Whan that aprill with his shoures soote–Prologue to Chaucer’s Canterbury Tales
The droghte of march hath perced to the roote,
And bathed every veyne in swich licour
Of which vertu engendred is the flour;
John had–“Happiness” by A. A. Milne
John had a
John had a
The poems of A A Milne have spread their tendrils through my family.
You say: delphiniums – and I will imagine blue ones, paired with geraniums (red) and a
You say: King John. And most of my family will follow with ‘was not a good man’.
You say: James. And, my brain will say:
James James–“Disobedience” by A. A. Milne
Weatherby George Dupree
Care of his Mother,
Though he was only three.
1979: International Year of the Child. The year I became an aunt (for the first time).
The year I received a copy of I Like This Poem, edited by Kate Webb.
My copy has fallen apart. It has stood me in good stead — with help and inspiration for last-
minute English assignments.
One thing I miss–“Cold Ethyl” by Alice Cooper
Is Cold Ethyl and her skeleton kiss
We met last night
Making love by the refrigerator light
I’m 14. It’s fourth form (a.k.a. Year 10 in Aotearoa New Zealand; 9th grade in US). The
year we ‘rebel’ and try it on.
And the highwayman came riding—
The highwayman came riding, up to the old inn-door.–“The Highwayman” by Alfred Noyes
We had a student teacher for English. One that we didn’t like. So, my friend and I said we’d
analyse NSFW songs for our poetry assignment.
And, our actual English teacher (and Head of English) marked the assignments.
It’s also the year I started to speak even less in class. From just a little bit – to barely
opening my mouth.
Love is not love
Which alters when it alteration finds,–Sonnet 116 by William Shakespeare
Poems brought me out.
Poems, and a gentle tutor. Studying ‘The Age of Shakespeare: Poetry’ in my second year of
my BA, and our gentle bear of a tutor would go around the room, asking for a comment on
the poem he has just declaimed. I felt safe enough to challenge myself. To say ONE thing
each week – even the most banal and obvious. And, he didn’t roll his eyes. Not once. Even
when I had psyched myself up to say ‘It’s in iambic pentameter da-DUM da-Dum da-DUM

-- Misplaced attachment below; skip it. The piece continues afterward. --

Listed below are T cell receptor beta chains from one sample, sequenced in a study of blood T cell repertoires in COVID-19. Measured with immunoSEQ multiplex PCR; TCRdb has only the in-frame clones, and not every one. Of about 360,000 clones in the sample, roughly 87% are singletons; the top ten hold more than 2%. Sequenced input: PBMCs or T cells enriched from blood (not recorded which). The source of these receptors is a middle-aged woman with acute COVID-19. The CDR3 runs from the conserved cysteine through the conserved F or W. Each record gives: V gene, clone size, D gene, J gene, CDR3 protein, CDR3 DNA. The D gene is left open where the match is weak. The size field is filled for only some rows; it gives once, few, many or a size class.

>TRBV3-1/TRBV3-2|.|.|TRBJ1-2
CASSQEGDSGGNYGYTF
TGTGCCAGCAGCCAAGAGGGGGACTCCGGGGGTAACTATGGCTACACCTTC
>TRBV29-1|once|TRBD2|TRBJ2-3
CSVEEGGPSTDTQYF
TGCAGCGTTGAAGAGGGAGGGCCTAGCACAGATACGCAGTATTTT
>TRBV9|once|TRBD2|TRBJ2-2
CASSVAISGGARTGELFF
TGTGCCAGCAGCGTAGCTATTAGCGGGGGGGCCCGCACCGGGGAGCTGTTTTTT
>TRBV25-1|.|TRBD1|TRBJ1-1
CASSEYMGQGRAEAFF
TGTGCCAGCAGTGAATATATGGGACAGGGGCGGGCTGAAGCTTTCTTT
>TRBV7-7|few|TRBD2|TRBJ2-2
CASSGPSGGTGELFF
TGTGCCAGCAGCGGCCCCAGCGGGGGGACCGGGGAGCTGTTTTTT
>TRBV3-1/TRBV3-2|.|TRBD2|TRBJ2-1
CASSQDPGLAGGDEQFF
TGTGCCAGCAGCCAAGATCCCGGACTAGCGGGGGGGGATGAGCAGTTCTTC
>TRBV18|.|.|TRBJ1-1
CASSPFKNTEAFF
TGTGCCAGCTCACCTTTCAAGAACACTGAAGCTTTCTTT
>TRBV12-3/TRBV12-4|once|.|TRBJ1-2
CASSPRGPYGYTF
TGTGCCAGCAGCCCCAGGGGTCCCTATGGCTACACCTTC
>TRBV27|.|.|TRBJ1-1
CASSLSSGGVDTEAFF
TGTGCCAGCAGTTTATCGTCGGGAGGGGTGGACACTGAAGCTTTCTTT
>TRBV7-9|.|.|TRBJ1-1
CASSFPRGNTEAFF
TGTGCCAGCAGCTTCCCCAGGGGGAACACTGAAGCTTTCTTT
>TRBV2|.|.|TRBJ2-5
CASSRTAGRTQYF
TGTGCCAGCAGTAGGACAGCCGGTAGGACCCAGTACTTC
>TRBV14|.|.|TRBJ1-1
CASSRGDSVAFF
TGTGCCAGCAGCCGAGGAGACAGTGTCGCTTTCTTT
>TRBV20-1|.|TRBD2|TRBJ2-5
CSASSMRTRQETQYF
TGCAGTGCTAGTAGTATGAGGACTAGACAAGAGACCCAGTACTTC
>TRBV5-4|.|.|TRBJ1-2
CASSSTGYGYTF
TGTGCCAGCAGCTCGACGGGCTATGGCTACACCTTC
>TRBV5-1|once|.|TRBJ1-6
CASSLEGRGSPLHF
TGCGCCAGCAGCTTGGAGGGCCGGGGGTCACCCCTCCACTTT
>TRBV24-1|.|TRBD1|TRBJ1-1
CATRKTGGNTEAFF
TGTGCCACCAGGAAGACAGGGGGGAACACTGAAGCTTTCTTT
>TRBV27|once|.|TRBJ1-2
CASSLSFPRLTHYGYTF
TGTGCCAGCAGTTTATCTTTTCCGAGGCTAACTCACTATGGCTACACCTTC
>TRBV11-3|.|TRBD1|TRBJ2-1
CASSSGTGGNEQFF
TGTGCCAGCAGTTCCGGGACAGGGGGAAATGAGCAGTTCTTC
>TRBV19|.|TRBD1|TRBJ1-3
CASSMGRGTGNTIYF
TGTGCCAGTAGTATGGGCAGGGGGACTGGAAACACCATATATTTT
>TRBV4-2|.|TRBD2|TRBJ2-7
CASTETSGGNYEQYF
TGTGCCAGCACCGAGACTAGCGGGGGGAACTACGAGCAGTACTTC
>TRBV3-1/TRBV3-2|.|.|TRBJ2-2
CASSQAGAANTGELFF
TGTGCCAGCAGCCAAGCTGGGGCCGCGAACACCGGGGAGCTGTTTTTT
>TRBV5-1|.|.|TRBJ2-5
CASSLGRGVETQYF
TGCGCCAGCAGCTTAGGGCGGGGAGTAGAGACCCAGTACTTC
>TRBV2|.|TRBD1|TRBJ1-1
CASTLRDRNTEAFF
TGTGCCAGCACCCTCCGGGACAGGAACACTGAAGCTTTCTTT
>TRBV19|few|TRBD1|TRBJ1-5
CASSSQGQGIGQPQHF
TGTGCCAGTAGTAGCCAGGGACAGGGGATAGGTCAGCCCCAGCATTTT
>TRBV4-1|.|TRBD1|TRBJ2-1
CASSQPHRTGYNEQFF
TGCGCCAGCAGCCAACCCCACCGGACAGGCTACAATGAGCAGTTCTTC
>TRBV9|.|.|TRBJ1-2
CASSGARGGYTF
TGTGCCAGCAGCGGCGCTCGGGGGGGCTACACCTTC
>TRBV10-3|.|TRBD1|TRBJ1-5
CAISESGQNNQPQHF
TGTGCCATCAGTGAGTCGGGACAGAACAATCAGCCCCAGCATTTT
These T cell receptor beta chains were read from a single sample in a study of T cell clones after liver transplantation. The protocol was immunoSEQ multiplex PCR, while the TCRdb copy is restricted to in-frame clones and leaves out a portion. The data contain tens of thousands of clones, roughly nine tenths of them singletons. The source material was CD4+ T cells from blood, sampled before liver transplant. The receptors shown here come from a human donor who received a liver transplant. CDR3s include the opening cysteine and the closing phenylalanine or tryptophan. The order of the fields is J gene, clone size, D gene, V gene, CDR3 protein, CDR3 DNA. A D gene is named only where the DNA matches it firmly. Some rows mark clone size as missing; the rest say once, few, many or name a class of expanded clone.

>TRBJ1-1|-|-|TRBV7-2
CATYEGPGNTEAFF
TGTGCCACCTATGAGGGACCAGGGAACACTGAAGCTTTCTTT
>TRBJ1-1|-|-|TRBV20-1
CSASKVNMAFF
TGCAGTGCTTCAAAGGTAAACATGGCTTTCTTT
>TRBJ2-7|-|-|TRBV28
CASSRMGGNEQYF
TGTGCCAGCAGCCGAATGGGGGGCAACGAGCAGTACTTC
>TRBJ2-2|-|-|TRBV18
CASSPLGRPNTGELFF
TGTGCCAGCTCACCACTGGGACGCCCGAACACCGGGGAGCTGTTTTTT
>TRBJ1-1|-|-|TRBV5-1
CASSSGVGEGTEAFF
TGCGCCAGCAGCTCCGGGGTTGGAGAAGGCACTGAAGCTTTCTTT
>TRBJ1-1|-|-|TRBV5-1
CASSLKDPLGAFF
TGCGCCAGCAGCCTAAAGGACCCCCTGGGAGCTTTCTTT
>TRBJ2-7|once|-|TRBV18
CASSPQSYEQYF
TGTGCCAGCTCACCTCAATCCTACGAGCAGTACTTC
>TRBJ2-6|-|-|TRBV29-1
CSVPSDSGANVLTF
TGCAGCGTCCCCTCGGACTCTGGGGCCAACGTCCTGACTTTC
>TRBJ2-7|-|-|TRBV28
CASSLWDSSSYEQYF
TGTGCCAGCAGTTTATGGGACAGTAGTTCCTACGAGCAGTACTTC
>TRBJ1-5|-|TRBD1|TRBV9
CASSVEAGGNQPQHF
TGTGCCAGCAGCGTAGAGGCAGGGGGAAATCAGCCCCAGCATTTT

da-DUM da-DUM.’ I’m sure, on the inside, he was thinking ‘Well, yes. It’s a fucking sonnet!’
From his gentle support, I began to challenge myself – to take jobs that would require me to
talk, to interact.
It was drowsily warm,–“Hairy Maclary and Zachary Quack” by Lynley Dodd
with dozens of bees
Through flowers and trees.
Hairy Maclary decided to choose
a space in the shade
for his afternoon
Poetry, as expressed in children’s books and songs, helped pave the way.
Reaching through time and muscle memory, I reconnected to my littler self – sharing the
lessons of preschool TV watching – and the songs and rhymes I learnt so many years ago.
But, where did my home feature? Where were the poets – especially Māori and Pasifika?
A verse, painted on the side of a building, introduced me to Hone Tuwhare.
I can hear you–“Rain” by Hone Tūwhare
making small holes
in the silence
And children’s books introduced me to Joy Cowley’s psalms. Even for an agnostic — these
deeply-rooted Catholic psalms resonate. They are also catholic, in the sense of being
I don’t know what you are going through.–“Grief” by Joy Cowley, from Aotearoa Psalms
I’ve had grief in my life, but this is your grief,
your pain, and I am on the outside.
And now. Now I know more and try to do better. I am working to decolonise my brain and
reactions. As a child of colonisers, I have to unsettle myself. To confront beliefs and thoughts
Hey James,–“250th anniversary of James Cook’s arrival in New Zealand” by Tusiata Avia, from Savage Coloniser
in the white wig
in that big Endeavour
sailing the blue, blue water
like a big arsehole
F… YOU, BITCH.
I glide out-“Bicycle Ride” by Sonya Sones from Stop Pretending: What Happened When My Big Sister Went Crazy
onto the fresh paved road
and pedal hard
until the wind
lifts my hair
off my shoulders
and a trap door
at the back of my skull
letting the gloom
In times of joy. In times of grief. In times of depression – poems etched into my soul, help me
ground myself and find my way through.
And that–“Happiness” by A A Milne
~ Anne, Tāmaki Makaurau Auckland / Aotearoa New Zealand.
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Anne is a reader, rather than a writer, with an overwhelming love of children’s picture books. She has been a children’s librarian for many years, and has an MA in English, specializing in pre-1500 material. She has read hardly any classics, unless you count Beowulf and The Canterbury Tales. She blogs regularly at The Madness of Hamsters.